Book review: 'Click'd' is a fast-paced middle grade novel to inspire girl coders
Posted September 6
After a summer at CodeGirls summer camp, Allie Navarro can't wait to test her new app, Click'd, out on her friends at school. To her surprise, it's a big hit, and takes her on quite the ride through middle school problems.
In New York Times best-selling author Tamara Ireland Stone's latest book, "Click'd," readers follow smart, 12-year-old protagonist Allie as she tries to fix her mistakes and stay ahead of her nemesis, Nathan, and his app-building skills at the same time.
The format of this story will appeal to young readers who are familiar with cellphones, apps and other digital or social media features. Aside from the prose, which is full of middle grade voice, there are also text messages, Click'd wall posts, and other illustrations.
Allie and her coding skills are both inspiring and relatable to girls who are interested in the same things, but also simple enough that readers who don't know a lot about coding will be fascinated and able to follow the process and the story.
The middle school speed bumps will also appeal to young readers who know what it's like to be afraid to be yourself or reach out to make a new friend. Allie and her app are something deserving of viral status, as are her growth as a character, her bravery in admitting her mistakes and her ability to work hard to make amends — even if it means teaming up or not beating your archenemy. The idea that competition can be healthy and not always thrive on hatred is an important message.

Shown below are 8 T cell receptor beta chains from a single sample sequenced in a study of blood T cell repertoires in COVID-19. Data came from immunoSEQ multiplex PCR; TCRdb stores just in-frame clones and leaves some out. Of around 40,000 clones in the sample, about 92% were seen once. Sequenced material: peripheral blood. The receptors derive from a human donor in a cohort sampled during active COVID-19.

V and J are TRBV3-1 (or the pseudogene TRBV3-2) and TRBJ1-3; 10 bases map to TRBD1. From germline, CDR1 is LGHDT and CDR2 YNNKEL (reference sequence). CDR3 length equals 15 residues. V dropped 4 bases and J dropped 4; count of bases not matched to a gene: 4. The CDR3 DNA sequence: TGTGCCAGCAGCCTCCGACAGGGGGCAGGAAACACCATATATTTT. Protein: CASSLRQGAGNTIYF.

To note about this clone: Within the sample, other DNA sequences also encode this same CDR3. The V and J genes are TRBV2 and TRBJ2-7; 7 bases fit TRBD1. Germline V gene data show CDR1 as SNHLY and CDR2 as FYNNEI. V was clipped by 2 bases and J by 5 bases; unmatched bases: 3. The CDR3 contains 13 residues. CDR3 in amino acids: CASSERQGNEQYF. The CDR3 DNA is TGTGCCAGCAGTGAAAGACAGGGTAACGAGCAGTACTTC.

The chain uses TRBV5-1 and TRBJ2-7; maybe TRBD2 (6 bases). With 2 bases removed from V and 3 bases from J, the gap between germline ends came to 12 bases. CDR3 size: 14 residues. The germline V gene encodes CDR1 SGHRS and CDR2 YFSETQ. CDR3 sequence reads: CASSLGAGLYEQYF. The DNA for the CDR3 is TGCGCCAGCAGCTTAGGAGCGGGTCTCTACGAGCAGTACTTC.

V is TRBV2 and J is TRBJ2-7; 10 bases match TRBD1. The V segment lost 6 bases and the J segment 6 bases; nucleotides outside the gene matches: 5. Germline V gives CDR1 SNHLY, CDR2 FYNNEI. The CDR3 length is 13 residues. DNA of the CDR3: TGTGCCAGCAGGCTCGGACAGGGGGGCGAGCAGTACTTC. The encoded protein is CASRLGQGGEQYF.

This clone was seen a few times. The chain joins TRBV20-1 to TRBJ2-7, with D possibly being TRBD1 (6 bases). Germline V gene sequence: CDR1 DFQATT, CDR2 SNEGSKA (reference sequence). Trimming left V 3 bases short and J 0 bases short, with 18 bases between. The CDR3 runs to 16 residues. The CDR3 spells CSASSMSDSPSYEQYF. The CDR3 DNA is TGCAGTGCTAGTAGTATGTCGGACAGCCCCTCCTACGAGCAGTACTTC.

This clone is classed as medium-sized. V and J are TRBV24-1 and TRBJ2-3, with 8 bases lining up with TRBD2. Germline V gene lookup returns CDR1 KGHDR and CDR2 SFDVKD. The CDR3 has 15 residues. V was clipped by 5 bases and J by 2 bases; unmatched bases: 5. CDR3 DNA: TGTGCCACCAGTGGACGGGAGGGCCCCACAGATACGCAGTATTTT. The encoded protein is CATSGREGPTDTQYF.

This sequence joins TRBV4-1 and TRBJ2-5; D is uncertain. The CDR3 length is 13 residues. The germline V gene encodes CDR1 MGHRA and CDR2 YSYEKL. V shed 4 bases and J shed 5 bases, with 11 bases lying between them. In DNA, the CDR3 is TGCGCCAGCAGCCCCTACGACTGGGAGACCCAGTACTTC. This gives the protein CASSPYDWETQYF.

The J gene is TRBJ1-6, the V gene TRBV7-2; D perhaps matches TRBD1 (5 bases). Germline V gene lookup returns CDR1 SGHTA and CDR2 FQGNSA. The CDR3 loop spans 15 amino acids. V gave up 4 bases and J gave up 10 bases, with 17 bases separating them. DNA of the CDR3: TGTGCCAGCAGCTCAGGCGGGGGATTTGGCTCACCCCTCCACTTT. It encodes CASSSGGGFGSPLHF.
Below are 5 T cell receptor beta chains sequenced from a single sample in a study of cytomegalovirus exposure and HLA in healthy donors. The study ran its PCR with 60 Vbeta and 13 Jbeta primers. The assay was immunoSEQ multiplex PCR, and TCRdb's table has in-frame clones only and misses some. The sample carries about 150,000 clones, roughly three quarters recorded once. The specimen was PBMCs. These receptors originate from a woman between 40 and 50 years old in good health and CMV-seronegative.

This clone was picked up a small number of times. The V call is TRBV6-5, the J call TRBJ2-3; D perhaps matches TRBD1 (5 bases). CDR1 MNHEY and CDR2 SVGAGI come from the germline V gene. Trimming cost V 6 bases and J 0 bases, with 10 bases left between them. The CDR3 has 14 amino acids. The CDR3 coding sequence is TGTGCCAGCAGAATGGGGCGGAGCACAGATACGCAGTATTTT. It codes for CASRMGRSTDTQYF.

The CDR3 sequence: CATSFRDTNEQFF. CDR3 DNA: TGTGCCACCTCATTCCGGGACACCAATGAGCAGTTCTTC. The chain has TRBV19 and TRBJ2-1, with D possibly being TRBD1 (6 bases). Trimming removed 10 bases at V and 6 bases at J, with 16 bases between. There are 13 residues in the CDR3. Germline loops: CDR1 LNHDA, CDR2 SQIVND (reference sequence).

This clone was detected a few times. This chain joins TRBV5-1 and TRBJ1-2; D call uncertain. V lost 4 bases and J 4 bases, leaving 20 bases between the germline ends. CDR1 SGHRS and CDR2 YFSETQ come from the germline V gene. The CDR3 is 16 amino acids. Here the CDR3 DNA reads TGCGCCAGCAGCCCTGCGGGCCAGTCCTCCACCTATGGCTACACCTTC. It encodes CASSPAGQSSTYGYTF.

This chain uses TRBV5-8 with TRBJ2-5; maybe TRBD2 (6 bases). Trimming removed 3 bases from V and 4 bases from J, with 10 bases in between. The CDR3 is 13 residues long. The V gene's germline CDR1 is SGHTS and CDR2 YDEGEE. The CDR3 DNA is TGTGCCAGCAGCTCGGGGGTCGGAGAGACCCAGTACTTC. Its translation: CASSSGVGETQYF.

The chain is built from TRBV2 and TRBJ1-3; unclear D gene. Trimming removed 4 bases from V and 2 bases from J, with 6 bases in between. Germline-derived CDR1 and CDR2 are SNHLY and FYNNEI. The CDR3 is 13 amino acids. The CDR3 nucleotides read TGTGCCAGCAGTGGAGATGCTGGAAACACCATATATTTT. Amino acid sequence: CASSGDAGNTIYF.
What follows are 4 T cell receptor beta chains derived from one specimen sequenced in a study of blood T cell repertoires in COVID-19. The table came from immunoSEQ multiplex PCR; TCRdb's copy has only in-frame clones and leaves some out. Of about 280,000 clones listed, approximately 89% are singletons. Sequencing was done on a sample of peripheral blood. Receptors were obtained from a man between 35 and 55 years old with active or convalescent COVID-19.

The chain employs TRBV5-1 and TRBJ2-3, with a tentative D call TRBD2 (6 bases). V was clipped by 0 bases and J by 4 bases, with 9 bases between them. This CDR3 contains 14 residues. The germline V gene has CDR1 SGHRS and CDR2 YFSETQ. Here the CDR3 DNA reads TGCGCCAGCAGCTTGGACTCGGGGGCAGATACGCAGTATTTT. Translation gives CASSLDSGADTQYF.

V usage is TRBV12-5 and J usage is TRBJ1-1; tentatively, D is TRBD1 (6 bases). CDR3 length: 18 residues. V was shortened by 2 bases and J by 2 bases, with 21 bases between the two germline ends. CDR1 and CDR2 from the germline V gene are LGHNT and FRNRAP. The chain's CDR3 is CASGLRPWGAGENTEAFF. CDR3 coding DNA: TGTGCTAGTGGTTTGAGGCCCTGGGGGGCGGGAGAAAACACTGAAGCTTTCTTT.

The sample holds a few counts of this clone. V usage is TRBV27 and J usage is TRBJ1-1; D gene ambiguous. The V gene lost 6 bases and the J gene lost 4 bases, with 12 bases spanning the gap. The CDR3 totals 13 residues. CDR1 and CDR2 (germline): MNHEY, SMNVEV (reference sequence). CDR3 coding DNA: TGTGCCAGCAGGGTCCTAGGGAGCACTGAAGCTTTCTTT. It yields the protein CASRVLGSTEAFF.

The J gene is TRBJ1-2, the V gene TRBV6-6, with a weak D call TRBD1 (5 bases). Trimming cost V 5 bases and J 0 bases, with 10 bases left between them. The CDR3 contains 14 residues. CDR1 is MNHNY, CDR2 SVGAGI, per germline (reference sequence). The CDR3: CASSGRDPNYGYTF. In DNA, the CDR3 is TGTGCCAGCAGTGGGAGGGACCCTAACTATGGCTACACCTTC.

Stone has a talent for pacing and this quick-moving story will keep young readers interested until the end. The immersive middle school setting and supportive cast of characters are fun and enjoyable.
"Click'd" has no foul language, violence or sexual content.
Tara Creel is a Logan-native-turned-California-girl and mother of four boys. Her email is firstname.lastname@example.org, and she blogs at taracreelbooks.wordpress.com.